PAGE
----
Operators of OSVs could be in for a better year than 2018, but operators need to act fast to reap the benefits, writes Ledingham Chalmers partner Laura Petrie
While the oil and gas industry overall has found times tough in the last few years, it’s undeniable that one of the hardest hit areas in the sector was, and largely remains, the OSV market.
However, 2019 is shaping up to be a better year for OSVs, if the trends appearing in other areas of the industry are anything to go by.
To make the most of the apparent upturn though, OSV businesses need to capitalise on the available opportunities, and quickly. And that includes making some tough decisions.
Scrapping and stacking
The first area under scrutiny is what to do with older vessels in an over-supplied marketplace.
The 2014 oil downturn occurred when the markets were full of positivity after the 2008 crash, assuming the apparent upturn that had taken place throughout 2013 and early 2014 was a sign of recovery.
The problem is that these signs of recovery meant the supply chain committed itself to the industry, and none more so than the OSV sector, which placed a large number of new vessel orders.
As these new vessels are now reaching market, decisions need to be made around scrapping older vessels. In a market facing oversupply and with a view towards a more sustainable future, surely the best decision for the OSV industry is to scrap as much as it sensibly can?
Plus, when it comes to stacked vessels near the end of their useful life without further investment, the tough short-term decision of eliminating these vessels and losing some immediate income might, in the long term, allow for better terms and more work over the coming months.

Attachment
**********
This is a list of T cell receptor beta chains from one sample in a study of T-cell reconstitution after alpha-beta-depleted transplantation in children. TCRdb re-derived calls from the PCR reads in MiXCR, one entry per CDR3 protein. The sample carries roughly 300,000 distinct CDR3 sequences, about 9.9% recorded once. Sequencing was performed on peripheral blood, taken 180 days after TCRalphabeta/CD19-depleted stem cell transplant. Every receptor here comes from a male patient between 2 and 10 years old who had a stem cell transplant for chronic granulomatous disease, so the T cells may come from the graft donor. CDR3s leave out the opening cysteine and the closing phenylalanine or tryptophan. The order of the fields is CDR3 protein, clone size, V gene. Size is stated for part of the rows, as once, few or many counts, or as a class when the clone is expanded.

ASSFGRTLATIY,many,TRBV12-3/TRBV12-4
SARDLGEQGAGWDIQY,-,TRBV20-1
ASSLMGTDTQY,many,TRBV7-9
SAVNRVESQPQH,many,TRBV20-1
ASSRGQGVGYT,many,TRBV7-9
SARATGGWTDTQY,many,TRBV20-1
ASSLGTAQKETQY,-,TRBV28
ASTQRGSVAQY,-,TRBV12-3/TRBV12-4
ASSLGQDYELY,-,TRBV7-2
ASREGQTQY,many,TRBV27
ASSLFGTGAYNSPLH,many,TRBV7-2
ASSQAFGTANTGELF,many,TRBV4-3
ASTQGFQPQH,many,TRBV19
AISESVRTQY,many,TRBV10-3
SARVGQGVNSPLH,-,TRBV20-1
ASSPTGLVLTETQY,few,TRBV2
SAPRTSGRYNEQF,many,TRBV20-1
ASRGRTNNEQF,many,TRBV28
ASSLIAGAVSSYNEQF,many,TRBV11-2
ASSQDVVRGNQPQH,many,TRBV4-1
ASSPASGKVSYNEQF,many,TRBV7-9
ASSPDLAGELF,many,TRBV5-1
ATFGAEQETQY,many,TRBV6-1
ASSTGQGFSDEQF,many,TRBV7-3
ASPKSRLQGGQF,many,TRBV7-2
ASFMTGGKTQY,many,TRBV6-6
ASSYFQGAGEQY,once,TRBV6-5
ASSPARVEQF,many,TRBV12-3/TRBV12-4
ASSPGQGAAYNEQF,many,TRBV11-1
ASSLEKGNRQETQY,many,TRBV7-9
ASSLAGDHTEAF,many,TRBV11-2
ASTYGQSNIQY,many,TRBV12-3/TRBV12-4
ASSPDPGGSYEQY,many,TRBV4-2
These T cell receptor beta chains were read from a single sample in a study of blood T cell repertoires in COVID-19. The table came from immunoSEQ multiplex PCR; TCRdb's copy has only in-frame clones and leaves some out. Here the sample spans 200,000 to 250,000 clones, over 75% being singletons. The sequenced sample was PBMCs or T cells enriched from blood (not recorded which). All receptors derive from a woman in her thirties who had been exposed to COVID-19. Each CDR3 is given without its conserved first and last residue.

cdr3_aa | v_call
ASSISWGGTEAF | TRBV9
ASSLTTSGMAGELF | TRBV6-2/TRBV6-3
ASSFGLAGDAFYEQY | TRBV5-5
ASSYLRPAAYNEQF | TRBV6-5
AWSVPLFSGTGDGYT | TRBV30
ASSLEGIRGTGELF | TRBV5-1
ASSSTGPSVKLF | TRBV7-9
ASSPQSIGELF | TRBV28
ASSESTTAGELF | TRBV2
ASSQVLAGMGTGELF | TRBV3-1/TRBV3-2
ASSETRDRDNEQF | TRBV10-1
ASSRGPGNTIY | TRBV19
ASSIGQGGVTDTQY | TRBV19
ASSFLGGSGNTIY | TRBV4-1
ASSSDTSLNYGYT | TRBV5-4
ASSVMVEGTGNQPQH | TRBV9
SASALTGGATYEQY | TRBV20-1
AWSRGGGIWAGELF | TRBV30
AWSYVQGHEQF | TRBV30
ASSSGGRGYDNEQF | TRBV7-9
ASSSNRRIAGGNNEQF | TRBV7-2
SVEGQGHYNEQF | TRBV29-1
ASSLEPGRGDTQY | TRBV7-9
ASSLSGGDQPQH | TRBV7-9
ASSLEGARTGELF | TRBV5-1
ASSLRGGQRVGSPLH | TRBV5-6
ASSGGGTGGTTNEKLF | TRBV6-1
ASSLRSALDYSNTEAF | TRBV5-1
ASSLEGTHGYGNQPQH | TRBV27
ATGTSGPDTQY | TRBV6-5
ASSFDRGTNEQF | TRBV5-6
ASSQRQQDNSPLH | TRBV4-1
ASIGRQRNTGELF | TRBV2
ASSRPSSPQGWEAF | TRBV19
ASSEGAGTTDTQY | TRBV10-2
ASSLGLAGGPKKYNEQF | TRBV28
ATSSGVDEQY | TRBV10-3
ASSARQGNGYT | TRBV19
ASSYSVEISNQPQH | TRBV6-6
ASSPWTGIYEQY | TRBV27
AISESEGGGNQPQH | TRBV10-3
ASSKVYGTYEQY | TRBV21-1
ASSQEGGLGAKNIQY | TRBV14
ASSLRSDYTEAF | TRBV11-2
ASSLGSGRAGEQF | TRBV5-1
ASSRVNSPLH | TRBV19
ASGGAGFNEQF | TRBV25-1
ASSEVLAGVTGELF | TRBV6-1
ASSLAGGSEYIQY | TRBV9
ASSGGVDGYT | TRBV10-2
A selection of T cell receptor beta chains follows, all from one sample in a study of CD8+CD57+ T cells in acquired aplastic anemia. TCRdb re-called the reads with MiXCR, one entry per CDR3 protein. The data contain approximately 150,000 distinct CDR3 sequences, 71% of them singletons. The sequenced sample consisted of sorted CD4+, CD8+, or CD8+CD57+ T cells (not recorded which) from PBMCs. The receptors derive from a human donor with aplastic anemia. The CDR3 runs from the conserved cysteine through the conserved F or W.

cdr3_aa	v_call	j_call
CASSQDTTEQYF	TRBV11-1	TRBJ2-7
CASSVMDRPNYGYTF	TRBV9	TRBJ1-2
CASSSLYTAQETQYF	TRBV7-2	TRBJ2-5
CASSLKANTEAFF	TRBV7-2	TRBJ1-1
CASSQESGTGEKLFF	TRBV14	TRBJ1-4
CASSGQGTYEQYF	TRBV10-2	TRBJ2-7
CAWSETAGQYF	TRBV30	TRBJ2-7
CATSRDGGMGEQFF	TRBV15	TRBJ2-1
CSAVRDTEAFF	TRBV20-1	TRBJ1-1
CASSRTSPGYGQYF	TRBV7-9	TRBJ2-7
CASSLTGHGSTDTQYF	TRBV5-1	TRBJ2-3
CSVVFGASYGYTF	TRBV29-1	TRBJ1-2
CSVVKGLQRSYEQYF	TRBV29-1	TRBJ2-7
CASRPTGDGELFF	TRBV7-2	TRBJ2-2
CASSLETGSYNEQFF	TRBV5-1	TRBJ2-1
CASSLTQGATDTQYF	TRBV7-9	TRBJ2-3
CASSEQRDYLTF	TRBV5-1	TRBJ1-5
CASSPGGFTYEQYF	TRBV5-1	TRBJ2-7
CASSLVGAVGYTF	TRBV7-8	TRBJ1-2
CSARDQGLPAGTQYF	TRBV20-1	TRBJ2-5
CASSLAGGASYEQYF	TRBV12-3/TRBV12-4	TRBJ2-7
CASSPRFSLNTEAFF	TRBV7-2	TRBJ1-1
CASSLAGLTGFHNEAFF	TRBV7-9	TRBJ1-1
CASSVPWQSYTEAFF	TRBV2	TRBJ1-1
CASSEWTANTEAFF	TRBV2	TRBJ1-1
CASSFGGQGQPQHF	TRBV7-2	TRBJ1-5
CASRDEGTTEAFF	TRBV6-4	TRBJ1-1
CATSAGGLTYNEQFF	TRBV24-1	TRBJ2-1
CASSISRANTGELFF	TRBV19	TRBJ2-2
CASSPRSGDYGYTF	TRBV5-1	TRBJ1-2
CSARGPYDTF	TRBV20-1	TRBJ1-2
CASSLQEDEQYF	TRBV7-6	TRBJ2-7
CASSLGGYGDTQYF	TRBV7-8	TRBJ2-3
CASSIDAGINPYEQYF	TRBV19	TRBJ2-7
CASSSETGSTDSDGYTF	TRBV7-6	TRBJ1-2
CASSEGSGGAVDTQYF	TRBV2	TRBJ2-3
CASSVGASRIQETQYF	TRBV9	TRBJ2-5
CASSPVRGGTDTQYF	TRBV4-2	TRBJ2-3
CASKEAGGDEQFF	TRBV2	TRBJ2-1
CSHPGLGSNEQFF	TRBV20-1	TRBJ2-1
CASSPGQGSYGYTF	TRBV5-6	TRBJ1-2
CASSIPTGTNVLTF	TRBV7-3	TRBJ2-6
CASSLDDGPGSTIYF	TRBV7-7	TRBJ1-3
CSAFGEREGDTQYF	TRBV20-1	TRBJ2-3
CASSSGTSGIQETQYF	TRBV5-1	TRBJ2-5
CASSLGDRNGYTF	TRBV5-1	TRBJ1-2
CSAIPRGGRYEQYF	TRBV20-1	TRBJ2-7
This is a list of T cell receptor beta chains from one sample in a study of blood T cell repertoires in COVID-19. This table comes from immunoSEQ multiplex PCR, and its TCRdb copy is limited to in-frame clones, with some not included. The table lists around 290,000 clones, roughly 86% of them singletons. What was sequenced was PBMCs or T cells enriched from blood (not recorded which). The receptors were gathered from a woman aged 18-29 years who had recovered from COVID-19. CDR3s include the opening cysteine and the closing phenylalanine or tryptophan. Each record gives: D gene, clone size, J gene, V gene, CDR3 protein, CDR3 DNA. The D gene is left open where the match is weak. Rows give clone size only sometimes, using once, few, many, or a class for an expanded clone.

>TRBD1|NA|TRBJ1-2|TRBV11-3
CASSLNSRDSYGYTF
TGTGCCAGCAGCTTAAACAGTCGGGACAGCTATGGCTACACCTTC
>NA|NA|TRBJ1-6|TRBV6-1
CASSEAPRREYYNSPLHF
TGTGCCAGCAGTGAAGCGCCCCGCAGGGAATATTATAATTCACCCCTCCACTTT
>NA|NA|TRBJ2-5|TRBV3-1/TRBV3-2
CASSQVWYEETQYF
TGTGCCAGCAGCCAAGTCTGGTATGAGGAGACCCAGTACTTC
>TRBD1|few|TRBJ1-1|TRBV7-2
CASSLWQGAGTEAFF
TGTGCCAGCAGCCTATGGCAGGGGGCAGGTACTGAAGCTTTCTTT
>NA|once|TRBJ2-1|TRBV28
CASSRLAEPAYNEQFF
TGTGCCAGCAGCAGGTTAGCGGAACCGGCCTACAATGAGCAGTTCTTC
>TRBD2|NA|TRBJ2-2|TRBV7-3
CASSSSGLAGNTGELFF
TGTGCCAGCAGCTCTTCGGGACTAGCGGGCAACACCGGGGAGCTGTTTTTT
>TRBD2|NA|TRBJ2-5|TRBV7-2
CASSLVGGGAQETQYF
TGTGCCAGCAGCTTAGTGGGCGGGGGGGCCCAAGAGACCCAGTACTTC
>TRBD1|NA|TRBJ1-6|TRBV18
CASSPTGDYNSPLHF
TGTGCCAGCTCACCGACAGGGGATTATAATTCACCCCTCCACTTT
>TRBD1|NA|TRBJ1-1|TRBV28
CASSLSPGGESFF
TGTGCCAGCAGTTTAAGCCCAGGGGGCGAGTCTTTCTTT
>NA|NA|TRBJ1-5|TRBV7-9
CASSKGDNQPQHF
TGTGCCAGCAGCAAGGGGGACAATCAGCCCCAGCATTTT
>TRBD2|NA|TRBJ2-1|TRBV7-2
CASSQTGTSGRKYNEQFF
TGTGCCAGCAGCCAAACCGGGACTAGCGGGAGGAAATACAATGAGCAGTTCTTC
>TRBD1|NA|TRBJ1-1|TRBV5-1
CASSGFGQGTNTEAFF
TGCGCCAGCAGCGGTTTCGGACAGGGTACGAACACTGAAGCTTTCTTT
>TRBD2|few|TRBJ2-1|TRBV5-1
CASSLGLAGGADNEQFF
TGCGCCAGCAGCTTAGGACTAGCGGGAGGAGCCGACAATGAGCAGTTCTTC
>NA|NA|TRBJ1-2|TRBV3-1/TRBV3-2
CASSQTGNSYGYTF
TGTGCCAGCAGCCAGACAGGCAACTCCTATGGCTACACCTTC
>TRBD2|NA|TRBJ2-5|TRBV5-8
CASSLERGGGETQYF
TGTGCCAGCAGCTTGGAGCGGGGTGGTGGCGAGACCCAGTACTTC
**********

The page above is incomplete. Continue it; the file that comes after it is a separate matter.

Digitalisation and cyber security
Much has been made in the industry of the need to move towards digitalised services.
While there are clear benefits of digitalisation in some areas, such as dynamic positioning, increased reliance on these solutions leaves organisations more exposed to possible cyber security breaches.
In the current climate though, investment in usually efficient digital solutions could prove costlier than originally intended.
Well, having recently updated and amended terms for privacy, data and GDPR changes to ensure compliance with tender requirements as well as the expected policies of operators and tier-one contractors, effecting significant digital changes can result in further changes to terms to ensure businesses are in compliance with cyber security policies.
As such, OSV businesses must fully assess all implications of offering more digital solutions, including price increases to cover costs, which could ultimately lead to loss of work against cheaper competitors.
Autonomy and employees
Similar to the digitalisation shift is the increasing development in autonomous systems, particularly for supply vessels.
While this technology has been hailed as offering ‘cheaper’ solutions due to reduced staffing costs, there are other cost implications including increased insurance and the potential for more indemnification being required under contract terms, given the potential risk and implications of system failure.
The push towards autonomy has arisen as a result of skills shortages in the OSV market as many employees are pulled away to work in other areas of the oil and gas industry under perceived better terms.
However, with recent disputes over working patterns and health and safety issues, the OSV market is in a good position to offer employment alternatives.
This is especially true if the usual offshore basic ‘perks’ such as connectivity (internet) and entertainment (tv packages) become the norm on vessels. Providing these home comforts may help attract workers back to the OSV side of the industry: a lower cost alternative in the short term than installing automated systems.
All indications are that the oil and gas industry, and by association the OSV market, is entering a phase of more stability, if not a full return to the good times. To maintain a steady course and keep the market level, OSV business need to shape up with some tough decisions in the coming months.
Aberdeen-based partner Laura Petrie is a corporate and commercial lawyer with significant experience in upstream oil and gas. She frequently advises operators on a range of exploration and production matters including joint operations, transportation, farm-in/out arrangements, general contracting and asset restructuring.
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